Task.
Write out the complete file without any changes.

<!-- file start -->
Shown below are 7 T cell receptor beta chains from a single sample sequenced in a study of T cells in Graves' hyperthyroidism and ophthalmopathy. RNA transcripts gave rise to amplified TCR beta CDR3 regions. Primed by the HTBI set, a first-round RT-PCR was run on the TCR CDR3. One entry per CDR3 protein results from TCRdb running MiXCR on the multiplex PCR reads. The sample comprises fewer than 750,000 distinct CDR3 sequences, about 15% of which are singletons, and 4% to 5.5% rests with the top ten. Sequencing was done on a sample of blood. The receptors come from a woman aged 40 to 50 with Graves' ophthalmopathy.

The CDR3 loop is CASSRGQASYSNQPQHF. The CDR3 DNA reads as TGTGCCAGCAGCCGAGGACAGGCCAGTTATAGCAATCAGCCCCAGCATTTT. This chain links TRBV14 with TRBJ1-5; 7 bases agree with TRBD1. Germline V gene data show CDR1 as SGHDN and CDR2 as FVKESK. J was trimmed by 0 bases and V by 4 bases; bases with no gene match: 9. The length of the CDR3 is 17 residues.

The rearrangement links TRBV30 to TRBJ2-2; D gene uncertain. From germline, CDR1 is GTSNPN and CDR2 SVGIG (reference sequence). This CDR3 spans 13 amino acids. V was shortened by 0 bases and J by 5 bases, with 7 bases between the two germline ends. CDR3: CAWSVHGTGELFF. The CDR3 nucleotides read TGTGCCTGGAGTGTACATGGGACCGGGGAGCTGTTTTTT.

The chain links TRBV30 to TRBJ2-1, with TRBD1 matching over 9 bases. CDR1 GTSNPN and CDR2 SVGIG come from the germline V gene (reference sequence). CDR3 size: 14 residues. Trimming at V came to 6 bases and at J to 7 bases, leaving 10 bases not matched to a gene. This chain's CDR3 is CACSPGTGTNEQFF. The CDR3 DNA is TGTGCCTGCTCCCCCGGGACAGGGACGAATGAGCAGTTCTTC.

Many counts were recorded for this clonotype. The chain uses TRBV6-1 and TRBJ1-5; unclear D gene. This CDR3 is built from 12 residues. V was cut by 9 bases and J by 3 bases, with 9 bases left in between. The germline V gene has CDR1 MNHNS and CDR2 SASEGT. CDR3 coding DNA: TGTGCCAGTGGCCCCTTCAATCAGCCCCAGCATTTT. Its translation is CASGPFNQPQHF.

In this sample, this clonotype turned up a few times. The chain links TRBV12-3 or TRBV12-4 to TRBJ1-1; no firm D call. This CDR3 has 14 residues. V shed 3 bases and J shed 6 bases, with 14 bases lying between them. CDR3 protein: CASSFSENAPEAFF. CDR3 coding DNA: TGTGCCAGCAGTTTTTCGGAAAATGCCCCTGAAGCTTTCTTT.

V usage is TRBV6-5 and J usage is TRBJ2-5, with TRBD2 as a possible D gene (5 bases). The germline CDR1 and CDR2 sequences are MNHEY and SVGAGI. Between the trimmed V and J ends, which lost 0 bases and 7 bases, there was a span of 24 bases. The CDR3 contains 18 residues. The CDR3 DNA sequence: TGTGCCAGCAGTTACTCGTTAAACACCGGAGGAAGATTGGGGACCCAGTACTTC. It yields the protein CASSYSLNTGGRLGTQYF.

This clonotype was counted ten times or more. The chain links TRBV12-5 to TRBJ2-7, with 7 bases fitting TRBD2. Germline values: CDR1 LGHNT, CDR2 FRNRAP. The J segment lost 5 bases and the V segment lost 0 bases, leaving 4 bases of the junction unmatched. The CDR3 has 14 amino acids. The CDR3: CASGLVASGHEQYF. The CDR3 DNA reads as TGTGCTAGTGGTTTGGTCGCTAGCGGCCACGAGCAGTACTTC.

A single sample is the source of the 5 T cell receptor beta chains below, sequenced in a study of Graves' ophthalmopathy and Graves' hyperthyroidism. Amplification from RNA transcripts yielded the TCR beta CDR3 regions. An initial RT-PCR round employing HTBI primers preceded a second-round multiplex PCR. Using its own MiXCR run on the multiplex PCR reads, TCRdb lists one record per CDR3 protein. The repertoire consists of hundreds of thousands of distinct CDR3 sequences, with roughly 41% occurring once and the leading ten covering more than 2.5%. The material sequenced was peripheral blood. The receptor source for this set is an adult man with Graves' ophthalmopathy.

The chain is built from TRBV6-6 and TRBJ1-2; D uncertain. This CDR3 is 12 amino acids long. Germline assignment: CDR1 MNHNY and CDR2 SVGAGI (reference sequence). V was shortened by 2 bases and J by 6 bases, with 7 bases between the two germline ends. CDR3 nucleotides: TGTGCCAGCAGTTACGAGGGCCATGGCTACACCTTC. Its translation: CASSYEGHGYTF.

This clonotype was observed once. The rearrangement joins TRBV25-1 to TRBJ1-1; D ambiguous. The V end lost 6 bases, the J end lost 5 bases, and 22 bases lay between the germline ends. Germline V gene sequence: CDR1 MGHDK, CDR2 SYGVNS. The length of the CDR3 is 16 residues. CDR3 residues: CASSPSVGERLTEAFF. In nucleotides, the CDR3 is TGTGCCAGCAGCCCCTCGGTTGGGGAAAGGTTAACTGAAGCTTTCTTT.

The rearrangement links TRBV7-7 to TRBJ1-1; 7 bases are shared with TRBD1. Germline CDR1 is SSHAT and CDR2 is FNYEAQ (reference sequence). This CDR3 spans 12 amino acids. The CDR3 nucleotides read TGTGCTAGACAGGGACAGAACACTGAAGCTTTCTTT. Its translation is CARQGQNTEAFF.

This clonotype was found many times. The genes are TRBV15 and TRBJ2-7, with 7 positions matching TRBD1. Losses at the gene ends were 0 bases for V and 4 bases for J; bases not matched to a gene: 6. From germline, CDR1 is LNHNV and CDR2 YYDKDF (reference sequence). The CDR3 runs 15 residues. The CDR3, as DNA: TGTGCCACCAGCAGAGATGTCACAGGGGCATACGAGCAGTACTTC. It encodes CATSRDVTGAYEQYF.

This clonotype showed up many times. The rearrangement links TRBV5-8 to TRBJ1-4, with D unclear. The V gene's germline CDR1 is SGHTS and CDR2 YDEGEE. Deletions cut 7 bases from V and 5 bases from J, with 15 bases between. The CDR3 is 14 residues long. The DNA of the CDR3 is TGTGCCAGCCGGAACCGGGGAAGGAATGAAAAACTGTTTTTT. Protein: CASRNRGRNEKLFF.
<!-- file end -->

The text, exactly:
Shown below are 7 T cell receptor beta chains from a single sample sequenced in a study of T cells in Graves' hyperthyroidism and ophthalmopathy. RNA transcripts gave rise to amplified TCR beta CDR3 regions. Primed by the HTBI set, a first-round RT-PCR was run on the TCR CDR3. One entry per CDR3 protein results from TCRdb running MiXCR on the multiplex PCR reads. The sample comprises fewer than 750,000 distinct CDR3 sequences, about 15% of which are singletons, and 4% to 5.5% rests with the top ten. Sequencing was done on a sample of blood. The receptors come from a woman aged 40 to 50 with Graves' ophthalmopathy.

The CDR3 loop is CASSRGQASYSNQPQHF. The CDR3 DNA reads as TGTGCCAGCAGCCGAGGACAGGCCAGTTATAGCAATCAGCCCCAGCATTTT. This chain links TRBV14 with TRBJ1-5; 7 bases agree with TRBD1. Germline V gene data show CDR1 as SGHDN and CDR2 as FVKESK. J was trimmed by 0 bases and V by 4 bases; bases with no gene match: 9. The length of the CDR3 is 17 residues.

The rearrangement links TRBV30 to TRBJ2-2; D gene uncertain. From germline, CDR1 is GTSNPN and CDR2 SVGIG (reference sequence). This CDR3 spans 13 amino acids. V was shortened by 0 bases and J by 5 bases, with 7 bases between the two germline ends. CDR3: CAWSVHGTGELFF. The CDR3 nucleotides read TGTGCCTGGAGTGTACATGGGACCGGGGAGCTGTTTTTT.

The chain links TRBV30 to TRBJ2-1, with TRBD1 matching over 9 bases. CDR1 GTSNPN and CDR2 SVGIG come from the germline V gene (reference sequence). CDR3 size: 14 residues. Trimming at V came to 6 bases and at J to 7 bases, leaving 10 bases not matched to a gene. This chain's CDR3 is CACSPGTGTNEQFF. The CDR3 DNA is TGTGCCTGCTCCCCCGGGACAGGGACGAATGAGCAGTTCTTC.

Many counts were recorded for this clonotype. The chain uses TRBV6-1 and TRBJ1-5; unclear D gene. This CDR3 is built from 12 residues. V was cut by 9 bases and J by 3 bases, with 9 bases left in between. The germline V gene has CDR1 MNHNS and CDR2 SASEGT. CDR3 coding DNA: TGTGCCAGTGGCCCCTTCAATCAGCCCCAGCATTTT. Its translation is CASGPFNQPQHF.

In this sample, this clonotype turned up a few times. The chain links TRBV12-3 or TRBV12-4 to TRBJ1-1; no firm D call. This CDR3 has 14 residues. V shed 3 bases and J shed 6 bases, with 14 bases lying between them. CDR3 protein: CASSFSENAPEAFF. CDR3 coding DNA: TGTGCCAGCAGTTTTTCGGAAAATGCCCCTGAAGCTTTCTTT.

V usage is TRBV6-5 and J usage is TRBJ2-5, with TRBD2 as a possible D gene (5 bases). The germline CDR1 and CDR2 sequences are MNHEY and SVGAGI. Between the trimmed V and J ends, which lost 0 bases and 7 bases, there was a span of 24 bases. The CDR3 contains 18 residues. The CDR3 DNA sequence: TGTGCCAGCAGTTACTCGTTAAACACCGGAGGAAGATTGGGGACCCAGTACTTC. It yields the protein CASSYSLNTGGRLGTQYF.

This clonotype was counted ten times or more. The chain links TRBV12-5 to TRBJ2-7, with 7 bases fitting TRBD2. Germline values: CDR1 LGHNT, CDR2 FRNRAP. The J segment lost 5 bases and the V segment lost 0 bases, leaving 4 bases of the junction unmatched. The CDR3 has 14 amino acids. The CDR3: CASGLVASGHEQYF. The CDR3 DNA reads as TGTGCTAGTGGTTTGGTCGCTAGCGGCCACGAGCAGTACTTC.

A single sample is the source of the 5 T cell receptor beta chains below, sequenced in a study of Graves' ophthalmopathy and Graves' hyperthyroidism. Amplification from RNA transcripts yielded the TCR beta CDR3 regions. An initial RT-PCR round employing HTBI primers preceded a second-round multiplex PCR. Using its own MiXCR run on the multiplex PCR reads, TCRdb lists one record per CDR3 protein. The repertoire consists of hundreds of thousands of distinct CDR3 sequences, with roughly 41% occurring once and the leading ten covering more than 2.5%. The material sequenced was peripheral blood. The receptor source for this set is an adult man with Graves' ophthalmopathy.

The chain is built from TRBV6-6 and TRBJ1-2; D uncertain. This CDR3 is 12 amino acids long. Germline assignment: CDR1 MNHNY and CDR2 SVGAGI (reference sequence). V was shortened by 2 bases and J by 6 bases, with 7 bases between the two germline ends. CDR3 nucleotides: TGTGCCAGCAGTTACGAGGGCCATGGCTACACCTTC. Its translation: CASSYEGHGYTF.

This clonotype was observed once. The rearrangement joins TRBV25-1 to TRBJ1-1; D ambiguous. The V end lost 6 bases, the J end lost 5 bases, and 22 bases lay between the germline ends. Germline V gene sequence: CDR1 MGHDK, CDR2 SYGVNS. The length of the CDR3 is 16 residues. CDR3 residues: CASSPSVGERLTEAFF. In nucleotides, the CDR3 is TGTGCCAGCAGCCCCTCGGTTGGGGAAAGGTTAACTGAAGCTTTCTTT.

The rearrangement links TRBV7-7 to TRBJ1-1; 7 bases are shared with TRBD1. Germline CDR1 is SSHAT and CDR2 is FNYEAQ (reference sequence). This CDR3 spans 12 amino acids. The CDR3 nucleotides read TGTGCTAGACAGGGACAGAACACTGAAGCTTTCTTT. Its translation is CARQGQNTEAFF.

This clonotype was found many times. The genes are TRBV15 and TRBJ2-7, with 7 positions matching TRBD1. Losses at the gene ends were 0 bases for V and 4 bases for J; bases not matched to a gene: 6. From germline, CDR1 is LNHNV and CDR2 YYDKDF (reference sequence). The CDR3 runs 15 residues. The CDR3, as DNA: TGTGCCACCAGCAGAGATGTCACAGGGGCATACGAGCAGTACTTC. It encodes CATSRDVTGAYEQYF.

This clonotype showed up many times. The rearrangement links TRBV5-8 to TRBJ1-4, with D unclear. The V gene's germline CDR1 is SGHTS and CDR2 YDEGEE. Deletions cut 7 bases from V and 5 bases from J, with 15 bases between. The CDR3 is 14 residues long. The DNA of the CDR3 is TGTGCCAGCCGGAACCGGGGAAGGAATGAAAAACTGTTTTTT. Protein: CASRNRGRNEKLFF.